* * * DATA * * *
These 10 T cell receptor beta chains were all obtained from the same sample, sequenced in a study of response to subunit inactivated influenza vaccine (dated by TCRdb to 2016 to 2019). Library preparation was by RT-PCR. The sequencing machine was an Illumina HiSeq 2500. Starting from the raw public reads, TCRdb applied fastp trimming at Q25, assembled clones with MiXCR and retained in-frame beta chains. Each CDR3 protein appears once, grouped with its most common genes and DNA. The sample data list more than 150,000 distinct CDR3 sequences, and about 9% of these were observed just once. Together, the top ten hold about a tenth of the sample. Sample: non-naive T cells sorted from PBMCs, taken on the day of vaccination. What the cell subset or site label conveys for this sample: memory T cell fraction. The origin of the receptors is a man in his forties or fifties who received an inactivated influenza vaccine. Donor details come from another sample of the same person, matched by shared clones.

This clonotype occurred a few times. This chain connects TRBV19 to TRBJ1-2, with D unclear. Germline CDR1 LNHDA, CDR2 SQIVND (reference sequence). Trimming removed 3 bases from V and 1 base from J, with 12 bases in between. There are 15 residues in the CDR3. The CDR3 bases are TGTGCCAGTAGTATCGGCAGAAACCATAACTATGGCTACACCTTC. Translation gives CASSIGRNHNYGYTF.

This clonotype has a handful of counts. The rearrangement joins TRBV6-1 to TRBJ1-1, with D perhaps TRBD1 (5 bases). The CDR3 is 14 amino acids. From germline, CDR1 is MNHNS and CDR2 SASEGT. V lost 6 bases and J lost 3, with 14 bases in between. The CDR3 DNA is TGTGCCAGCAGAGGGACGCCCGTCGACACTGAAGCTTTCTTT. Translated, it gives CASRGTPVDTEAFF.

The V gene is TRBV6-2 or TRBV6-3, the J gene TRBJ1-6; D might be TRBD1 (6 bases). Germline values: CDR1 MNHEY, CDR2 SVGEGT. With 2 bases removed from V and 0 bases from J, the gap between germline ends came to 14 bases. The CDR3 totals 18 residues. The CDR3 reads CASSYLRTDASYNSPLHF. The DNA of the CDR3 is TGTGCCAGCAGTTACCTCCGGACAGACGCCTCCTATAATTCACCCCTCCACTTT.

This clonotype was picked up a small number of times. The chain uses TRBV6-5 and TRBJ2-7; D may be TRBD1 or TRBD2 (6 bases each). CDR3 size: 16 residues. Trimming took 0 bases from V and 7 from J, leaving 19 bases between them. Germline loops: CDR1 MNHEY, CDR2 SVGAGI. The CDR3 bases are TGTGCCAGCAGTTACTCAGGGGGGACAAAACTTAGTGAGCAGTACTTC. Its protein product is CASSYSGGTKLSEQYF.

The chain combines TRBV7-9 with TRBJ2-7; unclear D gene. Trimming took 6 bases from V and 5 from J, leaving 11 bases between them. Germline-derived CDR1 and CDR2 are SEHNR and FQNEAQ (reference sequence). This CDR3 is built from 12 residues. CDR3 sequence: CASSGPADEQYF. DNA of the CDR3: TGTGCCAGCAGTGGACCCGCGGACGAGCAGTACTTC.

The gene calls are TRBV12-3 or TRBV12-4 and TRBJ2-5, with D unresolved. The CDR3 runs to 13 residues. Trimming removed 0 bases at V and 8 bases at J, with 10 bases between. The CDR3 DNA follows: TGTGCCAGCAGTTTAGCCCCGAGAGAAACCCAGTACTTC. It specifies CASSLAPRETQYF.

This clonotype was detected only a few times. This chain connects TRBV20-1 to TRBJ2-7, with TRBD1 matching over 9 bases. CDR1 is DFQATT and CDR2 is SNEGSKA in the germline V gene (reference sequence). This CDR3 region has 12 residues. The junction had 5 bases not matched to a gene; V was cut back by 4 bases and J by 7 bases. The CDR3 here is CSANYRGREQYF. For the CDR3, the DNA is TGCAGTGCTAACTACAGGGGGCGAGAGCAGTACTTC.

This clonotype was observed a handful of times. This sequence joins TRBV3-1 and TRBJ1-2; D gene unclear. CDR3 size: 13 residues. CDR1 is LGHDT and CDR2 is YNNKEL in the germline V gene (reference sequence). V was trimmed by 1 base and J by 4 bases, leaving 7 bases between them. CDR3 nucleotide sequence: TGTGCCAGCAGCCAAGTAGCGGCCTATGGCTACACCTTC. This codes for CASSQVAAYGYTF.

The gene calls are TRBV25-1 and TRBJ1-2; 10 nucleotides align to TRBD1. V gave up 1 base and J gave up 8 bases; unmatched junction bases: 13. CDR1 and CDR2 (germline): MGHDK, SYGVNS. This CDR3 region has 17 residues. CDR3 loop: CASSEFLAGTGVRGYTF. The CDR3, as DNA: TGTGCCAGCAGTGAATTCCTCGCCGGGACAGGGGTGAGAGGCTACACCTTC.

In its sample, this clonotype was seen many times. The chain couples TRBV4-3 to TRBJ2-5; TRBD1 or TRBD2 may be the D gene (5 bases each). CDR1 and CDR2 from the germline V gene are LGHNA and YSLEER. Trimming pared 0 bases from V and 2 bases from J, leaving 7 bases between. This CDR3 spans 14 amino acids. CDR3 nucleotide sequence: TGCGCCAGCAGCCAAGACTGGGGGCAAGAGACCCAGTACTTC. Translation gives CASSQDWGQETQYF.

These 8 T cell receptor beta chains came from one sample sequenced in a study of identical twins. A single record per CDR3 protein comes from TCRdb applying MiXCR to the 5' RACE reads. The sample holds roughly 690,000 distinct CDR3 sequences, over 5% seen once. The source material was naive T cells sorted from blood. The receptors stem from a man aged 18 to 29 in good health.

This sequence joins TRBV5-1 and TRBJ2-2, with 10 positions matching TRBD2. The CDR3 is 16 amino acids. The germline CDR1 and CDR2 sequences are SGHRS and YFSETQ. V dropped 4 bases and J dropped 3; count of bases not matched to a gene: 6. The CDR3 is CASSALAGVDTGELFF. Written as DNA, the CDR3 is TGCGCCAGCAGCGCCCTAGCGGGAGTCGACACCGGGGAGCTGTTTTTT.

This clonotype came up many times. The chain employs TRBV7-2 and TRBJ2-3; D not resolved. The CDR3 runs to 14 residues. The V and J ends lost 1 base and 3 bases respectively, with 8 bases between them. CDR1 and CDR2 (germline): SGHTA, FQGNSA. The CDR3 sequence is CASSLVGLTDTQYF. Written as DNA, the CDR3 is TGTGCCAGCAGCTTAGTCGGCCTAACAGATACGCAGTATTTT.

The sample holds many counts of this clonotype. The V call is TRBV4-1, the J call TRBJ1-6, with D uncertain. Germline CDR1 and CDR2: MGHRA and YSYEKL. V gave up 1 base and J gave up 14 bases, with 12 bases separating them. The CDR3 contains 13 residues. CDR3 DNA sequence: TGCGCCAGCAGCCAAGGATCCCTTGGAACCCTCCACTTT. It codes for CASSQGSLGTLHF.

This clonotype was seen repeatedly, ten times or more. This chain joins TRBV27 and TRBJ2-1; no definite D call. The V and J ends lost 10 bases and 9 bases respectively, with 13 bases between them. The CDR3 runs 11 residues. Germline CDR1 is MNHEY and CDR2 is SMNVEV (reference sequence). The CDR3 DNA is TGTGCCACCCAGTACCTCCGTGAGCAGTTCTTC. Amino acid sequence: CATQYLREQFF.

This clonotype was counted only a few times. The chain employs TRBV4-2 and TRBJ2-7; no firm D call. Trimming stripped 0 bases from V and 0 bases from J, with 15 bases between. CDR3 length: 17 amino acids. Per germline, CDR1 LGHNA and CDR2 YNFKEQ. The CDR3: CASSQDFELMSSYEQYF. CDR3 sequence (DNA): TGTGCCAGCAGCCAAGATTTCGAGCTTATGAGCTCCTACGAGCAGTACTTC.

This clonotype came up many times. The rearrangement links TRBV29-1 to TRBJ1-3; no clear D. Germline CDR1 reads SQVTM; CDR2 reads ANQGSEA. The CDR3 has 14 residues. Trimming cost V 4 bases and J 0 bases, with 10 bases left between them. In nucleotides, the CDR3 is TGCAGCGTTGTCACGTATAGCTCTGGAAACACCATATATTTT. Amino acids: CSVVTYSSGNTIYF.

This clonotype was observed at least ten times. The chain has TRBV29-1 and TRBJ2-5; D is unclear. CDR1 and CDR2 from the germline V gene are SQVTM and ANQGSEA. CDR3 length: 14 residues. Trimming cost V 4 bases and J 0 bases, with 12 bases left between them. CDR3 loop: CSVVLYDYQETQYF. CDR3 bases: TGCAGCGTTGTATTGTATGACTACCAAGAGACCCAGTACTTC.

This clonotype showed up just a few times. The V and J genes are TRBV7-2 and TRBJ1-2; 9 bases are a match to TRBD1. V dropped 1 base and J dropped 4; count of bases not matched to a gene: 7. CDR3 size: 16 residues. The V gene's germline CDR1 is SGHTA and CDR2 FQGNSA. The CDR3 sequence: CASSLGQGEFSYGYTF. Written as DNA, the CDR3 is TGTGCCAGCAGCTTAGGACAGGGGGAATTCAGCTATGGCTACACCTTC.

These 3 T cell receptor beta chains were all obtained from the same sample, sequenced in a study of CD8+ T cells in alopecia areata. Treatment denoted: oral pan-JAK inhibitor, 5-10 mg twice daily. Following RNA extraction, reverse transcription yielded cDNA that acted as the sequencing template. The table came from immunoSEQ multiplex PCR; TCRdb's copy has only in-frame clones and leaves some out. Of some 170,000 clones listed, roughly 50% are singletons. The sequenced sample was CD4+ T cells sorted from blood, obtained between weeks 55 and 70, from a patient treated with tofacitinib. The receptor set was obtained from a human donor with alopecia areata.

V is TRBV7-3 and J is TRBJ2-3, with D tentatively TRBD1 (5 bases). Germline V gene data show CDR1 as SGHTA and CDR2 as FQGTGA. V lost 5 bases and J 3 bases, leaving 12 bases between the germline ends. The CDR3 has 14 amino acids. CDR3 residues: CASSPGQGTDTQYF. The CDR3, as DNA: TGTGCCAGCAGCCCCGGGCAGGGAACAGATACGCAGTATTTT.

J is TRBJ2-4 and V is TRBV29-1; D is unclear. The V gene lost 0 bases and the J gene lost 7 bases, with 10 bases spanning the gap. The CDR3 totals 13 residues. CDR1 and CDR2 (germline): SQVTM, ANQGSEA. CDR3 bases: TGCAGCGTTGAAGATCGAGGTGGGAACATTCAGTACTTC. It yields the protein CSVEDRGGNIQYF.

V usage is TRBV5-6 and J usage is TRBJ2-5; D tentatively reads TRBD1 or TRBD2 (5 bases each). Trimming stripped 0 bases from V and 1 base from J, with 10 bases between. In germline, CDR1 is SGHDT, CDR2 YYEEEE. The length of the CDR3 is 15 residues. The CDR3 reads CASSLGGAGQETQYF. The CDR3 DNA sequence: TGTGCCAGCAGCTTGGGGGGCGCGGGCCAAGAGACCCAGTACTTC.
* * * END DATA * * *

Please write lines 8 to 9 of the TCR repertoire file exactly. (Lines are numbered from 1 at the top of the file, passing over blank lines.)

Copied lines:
This clonotype was detected only a few times. This chain connects TRBV20-1 to TRBJ2-7, with TRBD1 matching over 9 bases. CDR1 is DFQATT and CDR2 is SNEGSKA in the germline V gene (reference sequence). This CDR3 region has 12 residues. The junction had 5 bases not matched to a gene; V was cut back by 4 bases and J by 7 bases. The CDR3 here is CSANYRGREQYF. For the CDR3, the DNA is TGCAGTGCTAACTACAGGGGGCGAGAGCAGTACTTC.

This clonotype was observed a handful of times. This sequence joins TRBV3-1 and TRBJ1-2; D gene unclear. CDR3 size: 13 residues. CDR1 is LGHDT and CDR2 is YNNKEL in the germline V gene (reference sequence). V was trimmed by 1 base and J by 4 bases, leaving 7 bases between them. CDR3 nucleotide sequence: TGTGCCAGCAGCCAAGTAGCGGCCTATGGCTACACCTTC. This codes for CASSQVAAYGYTF.